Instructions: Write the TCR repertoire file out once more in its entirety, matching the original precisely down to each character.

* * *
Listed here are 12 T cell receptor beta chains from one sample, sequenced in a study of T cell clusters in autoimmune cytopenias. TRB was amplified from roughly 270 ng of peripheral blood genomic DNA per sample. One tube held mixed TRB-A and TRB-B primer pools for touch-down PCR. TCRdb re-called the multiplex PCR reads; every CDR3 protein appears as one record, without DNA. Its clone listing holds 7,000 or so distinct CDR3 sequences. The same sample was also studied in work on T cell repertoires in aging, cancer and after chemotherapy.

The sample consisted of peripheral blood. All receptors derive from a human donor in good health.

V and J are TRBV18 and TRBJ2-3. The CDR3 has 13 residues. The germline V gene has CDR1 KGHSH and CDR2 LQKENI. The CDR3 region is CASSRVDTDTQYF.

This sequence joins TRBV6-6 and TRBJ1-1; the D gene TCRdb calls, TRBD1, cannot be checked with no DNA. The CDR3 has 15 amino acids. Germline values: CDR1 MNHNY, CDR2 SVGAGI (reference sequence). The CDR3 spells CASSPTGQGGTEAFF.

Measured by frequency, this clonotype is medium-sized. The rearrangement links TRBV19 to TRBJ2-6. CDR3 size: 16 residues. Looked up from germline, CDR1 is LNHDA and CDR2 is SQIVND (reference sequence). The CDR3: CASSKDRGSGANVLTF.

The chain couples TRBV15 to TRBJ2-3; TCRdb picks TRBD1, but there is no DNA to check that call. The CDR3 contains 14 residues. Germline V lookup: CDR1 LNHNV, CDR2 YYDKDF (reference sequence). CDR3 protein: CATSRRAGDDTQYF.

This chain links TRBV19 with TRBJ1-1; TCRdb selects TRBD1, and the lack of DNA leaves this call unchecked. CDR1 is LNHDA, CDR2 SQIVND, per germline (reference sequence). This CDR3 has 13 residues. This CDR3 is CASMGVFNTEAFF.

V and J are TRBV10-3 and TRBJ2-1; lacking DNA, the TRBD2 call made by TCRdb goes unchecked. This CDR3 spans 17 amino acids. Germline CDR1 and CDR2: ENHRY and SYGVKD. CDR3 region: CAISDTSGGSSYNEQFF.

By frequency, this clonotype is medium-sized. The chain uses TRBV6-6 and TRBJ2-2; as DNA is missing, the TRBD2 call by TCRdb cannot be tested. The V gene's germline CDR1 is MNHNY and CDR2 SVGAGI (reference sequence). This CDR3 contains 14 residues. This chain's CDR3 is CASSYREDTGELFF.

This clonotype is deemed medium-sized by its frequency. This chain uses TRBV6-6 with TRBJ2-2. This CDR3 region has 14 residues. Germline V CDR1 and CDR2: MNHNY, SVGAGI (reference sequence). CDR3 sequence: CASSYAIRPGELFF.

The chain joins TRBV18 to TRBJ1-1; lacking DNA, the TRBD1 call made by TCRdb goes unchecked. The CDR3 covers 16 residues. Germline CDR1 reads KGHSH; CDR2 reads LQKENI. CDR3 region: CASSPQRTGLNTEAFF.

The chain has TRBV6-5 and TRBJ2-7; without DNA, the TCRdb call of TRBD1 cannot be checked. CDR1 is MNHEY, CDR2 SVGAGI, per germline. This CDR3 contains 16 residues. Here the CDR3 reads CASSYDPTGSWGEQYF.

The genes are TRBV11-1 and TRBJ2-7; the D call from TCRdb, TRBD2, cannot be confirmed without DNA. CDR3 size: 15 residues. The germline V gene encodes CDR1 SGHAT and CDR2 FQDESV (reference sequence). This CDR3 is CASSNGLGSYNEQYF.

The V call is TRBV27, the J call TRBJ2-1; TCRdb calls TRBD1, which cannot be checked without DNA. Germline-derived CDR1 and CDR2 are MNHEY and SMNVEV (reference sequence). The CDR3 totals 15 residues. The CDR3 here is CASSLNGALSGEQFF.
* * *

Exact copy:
Listed here are 12 T cell receptor beta chains from one sample, sequenced in a study of T cell clusters in autoimmune cytopenias. TRB was amplified from roughly 270 ng of peripheral blood genomic DNA per sample. One tube held mixed TRB-A and TRB-B primer pools for touch-down PCR. TCRdb re-called the multiplex PCR reads; every CDR3 protein appears as one record, without DNA. Its clone listing holds 7,000 or so distinct CDR3 sequences. The same sample was also studied in work on T cell repertoires in aging, cancer and after chemotherapy.

The sample consisted of peripheral blood. All receptors derive from a human donor in good health.

V and J are TRBV18 and TRBJ2-3. The CDR3 has 13 residues. The germline V gene has CDR1 KGHSH and CDR2 LQKENI. The CDR3 region is CASSRVDTDTQYF.

This sequence joins TRBV6-6 and TRBJ1-1; the D gene TCRdb calls, TRBD1, cannot be checked with no DNA. The CDR3 has 15 amino acids. Germline values: CDR1 MNHNY, CDR2 SVGAGI (reference sequence). The CDR3 spells CASSPTGQGGTEAFF.

Measured by frequency, this clonotype is medium-sized. The rearrangement links TRBV19 to TRBJ2-6. CDR3 size: 16 residues. Looked up from germline, CDR1 is LNHDA and CDR2 is SQIVND (reference sequence). The CDR3: CASSKDRGSGANVLTF.

The chain couples TRBV15 to TRBJ2-3; TCRdb picks TRBD1, but there is no DNA to check that call. The CDR3 contains 14 residues. Germline V lookup: CDR1 LNHNV, CDR2 YYDKDF (reference sequence). CDR3 protein: CATSRRAGDDTQYF.

This chain links TRBV19 with TRBJ1-1; TCRdb selects TRBD1, and the lack of DNA leaves this call unchecked. CDR1 is LNHDA, CDR2 SQIVND, per germline (reference sequence). This CDR3 has 13 residues. This CDR3 is CASMGVFNTEAFF.

V and J are TRBV10-3 and TRBJ2-1; lacking DNA, the TRBD2 call made by TCRdb goes unchecked. This CDR3 spans 17 amino acids. Germline CDR1 and CDR2: ENHRY and SYGVKD. CDR3 region: CAISDTSGGSSYNEQFF.

By frequency, this clonotype is medium-sized. The chain uses TRBV6-6 and TRBJ2-2; as DNA is missing, the TRBD2 call by TCRdb cannot be tested. The V gene's germline CDR1 is MNHNY and CDR2 SVGAGI (reference sequence). This CDR3 contains 14 residues. This chain's CDR3 is CASSYREDTGELFF.

This clonotype is deemed medium-sized by its frequency. This chain uses TRBV6-6 with TRBJ2-2. This CDR3 region has 14 residues. Germline V CDR1 and CDR2: MNHNY, SVGAGI (reference sequence). CDR3 sequence: CASSYAIRPGELFF.

The chain joins TRBV18 to TRBJ1-1; lacking DNA, the TRBD1 call made by TCRdb goes unchecked. The CDR3 covers 16 residues. Germline CDR1 reads KGHSH; CDR2 reads LQKENI. CDR3 region: CASSPQRTGLNTEAFF.

The chain has TRBV6-5 and TRBJ2-7; without DNA, the TCRdb call of TRBD1 cannot be checked. CDR1 is MNHEY, CDR2 SVGAGI, per germline. This CDR3 contains 16 residues. Here the CDR3 reads CASSYDPTGSWGEQYF.

The genes are TRBV11-1 and TRBJ2-7; the D call from TCRdb, TRBD2, cannot be confirmed without DNA. CDR3 size: 15 residues. The germline V gene encodes CDR1 SGHAT and CDR2 FQDESV (reference sequence). This CDR3 is CASSNGLGSYNEQYF.

The V call is TRBV27, the J call TRBJ2-1; TCRdb calls TRBD1, which cannot be checked without DNA. Germline-derived CDR1 and CDR2 are MNHEY and SMNVEV (reference sequence). The CDR3 totals 15 residues. The CDR3 here is CASSLNGALSGEQFF.